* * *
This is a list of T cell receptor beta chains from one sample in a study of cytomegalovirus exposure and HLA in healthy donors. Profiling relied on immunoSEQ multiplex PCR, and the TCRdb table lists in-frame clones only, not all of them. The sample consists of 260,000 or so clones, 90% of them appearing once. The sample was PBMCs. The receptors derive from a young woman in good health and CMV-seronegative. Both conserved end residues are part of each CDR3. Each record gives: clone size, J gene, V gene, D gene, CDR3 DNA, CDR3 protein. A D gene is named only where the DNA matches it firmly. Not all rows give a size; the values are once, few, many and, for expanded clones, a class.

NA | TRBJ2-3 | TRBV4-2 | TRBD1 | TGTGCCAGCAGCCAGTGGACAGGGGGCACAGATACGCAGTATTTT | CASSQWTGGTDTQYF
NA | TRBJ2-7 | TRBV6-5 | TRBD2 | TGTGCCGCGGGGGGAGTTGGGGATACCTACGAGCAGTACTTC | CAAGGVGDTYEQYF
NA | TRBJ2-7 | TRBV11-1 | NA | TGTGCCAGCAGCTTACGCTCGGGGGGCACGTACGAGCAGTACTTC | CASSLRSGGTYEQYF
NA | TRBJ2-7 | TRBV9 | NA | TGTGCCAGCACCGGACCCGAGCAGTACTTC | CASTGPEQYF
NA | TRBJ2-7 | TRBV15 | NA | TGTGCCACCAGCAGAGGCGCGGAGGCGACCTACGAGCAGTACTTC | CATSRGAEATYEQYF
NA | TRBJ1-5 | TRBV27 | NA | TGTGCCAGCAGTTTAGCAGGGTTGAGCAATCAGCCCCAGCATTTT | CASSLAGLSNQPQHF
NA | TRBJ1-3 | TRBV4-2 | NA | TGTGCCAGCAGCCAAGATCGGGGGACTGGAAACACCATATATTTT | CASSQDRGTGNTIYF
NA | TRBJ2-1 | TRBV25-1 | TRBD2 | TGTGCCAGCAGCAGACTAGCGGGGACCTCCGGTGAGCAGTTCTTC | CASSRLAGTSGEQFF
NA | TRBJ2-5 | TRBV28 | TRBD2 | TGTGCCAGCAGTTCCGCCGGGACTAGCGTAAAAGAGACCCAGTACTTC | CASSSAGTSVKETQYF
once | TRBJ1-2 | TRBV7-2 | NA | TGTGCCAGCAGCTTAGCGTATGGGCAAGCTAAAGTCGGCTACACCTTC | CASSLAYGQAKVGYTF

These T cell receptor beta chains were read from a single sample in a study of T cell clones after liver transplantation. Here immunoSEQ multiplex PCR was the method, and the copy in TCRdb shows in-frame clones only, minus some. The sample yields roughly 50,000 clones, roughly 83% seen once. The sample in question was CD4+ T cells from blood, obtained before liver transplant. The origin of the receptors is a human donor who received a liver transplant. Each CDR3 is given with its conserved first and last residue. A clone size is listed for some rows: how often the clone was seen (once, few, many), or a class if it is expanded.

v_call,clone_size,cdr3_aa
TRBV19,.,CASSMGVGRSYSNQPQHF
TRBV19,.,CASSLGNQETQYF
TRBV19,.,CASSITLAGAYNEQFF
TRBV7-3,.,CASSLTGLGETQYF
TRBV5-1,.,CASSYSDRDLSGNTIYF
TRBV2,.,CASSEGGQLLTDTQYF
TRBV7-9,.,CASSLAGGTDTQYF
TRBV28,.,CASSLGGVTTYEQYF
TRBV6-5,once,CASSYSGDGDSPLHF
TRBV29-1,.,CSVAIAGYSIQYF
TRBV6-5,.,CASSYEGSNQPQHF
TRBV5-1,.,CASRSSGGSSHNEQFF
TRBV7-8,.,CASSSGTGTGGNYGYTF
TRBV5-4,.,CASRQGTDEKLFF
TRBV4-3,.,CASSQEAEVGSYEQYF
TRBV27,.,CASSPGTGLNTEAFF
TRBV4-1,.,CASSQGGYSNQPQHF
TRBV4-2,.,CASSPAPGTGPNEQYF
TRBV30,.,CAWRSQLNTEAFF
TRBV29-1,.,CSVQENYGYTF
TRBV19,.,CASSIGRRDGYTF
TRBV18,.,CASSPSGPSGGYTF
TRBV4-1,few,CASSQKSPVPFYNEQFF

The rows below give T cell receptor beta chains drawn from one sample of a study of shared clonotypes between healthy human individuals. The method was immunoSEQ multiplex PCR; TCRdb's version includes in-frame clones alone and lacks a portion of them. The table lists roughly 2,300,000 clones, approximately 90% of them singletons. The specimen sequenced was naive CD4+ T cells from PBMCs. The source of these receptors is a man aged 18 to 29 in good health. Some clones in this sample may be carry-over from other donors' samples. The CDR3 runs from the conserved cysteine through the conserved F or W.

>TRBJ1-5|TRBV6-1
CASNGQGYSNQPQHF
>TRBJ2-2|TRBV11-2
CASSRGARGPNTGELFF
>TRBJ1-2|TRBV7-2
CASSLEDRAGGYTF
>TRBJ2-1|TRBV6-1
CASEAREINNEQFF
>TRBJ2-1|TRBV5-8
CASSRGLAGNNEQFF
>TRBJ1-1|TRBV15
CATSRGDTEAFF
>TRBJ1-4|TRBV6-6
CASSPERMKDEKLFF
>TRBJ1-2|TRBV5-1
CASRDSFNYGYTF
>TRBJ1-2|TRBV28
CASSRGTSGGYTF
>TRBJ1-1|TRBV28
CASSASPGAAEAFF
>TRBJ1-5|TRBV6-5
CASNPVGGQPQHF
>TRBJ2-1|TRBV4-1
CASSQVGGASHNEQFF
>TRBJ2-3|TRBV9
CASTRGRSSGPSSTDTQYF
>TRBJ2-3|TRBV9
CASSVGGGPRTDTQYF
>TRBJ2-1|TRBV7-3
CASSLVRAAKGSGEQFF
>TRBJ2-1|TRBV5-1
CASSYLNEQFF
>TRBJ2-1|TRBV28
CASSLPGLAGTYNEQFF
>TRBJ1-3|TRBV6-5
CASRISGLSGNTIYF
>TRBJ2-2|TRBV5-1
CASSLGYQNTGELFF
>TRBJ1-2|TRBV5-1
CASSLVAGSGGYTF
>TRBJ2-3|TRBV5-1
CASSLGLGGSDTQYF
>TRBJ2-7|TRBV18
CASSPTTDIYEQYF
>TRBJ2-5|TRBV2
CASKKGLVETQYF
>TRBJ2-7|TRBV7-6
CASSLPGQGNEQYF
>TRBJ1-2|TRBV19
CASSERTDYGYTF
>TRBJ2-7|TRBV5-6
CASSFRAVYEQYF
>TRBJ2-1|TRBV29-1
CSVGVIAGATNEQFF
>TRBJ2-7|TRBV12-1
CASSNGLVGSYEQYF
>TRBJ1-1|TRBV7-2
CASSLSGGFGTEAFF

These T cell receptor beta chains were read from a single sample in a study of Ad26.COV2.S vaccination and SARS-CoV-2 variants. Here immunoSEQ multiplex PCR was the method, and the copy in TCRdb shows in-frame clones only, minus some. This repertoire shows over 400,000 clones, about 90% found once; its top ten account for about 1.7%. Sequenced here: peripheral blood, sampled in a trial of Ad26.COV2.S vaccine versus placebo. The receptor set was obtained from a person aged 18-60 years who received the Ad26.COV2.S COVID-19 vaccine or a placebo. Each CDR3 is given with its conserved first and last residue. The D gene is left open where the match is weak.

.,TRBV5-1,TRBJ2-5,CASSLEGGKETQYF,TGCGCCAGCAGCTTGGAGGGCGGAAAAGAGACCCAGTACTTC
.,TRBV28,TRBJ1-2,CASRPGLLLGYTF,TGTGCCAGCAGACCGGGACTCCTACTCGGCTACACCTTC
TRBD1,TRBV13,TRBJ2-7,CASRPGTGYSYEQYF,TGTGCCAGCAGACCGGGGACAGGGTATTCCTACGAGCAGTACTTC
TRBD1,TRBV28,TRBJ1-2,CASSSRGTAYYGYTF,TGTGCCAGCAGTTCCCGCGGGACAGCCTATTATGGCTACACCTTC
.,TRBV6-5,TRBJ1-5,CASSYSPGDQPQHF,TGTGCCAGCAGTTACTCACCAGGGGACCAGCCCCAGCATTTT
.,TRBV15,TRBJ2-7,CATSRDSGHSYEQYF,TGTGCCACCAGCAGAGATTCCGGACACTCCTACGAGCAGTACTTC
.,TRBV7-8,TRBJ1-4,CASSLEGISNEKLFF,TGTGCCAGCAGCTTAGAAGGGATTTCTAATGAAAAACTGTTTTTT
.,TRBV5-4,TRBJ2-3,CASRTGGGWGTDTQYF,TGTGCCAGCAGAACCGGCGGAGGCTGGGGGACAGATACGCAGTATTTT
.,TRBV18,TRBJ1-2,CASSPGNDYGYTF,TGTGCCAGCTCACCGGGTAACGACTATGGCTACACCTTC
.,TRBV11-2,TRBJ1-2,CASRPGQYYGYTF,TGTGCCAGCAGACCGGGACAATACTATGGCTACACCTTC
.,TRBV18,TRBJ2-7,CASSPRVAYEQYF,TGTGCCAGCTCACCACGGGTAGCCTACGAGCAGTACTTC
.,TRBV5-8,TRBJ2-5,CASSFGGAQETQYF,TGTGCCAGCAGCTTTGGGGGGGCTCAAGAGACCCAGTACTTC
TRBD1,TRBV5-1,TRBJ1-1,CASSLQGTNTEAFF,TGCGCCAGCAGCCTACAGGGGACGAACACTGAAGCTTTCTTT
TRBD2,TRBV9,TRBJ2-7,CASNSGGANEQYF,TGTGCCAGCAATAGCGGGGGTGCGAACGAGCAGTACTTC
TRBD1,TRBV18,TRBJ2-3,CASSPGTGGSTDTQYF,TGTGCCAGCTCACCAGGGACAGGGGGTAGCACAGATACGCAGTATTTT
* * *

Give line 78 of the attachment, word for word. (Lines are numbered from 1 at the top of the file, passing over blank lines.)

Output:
>TRBJ2-3|TRBV5-1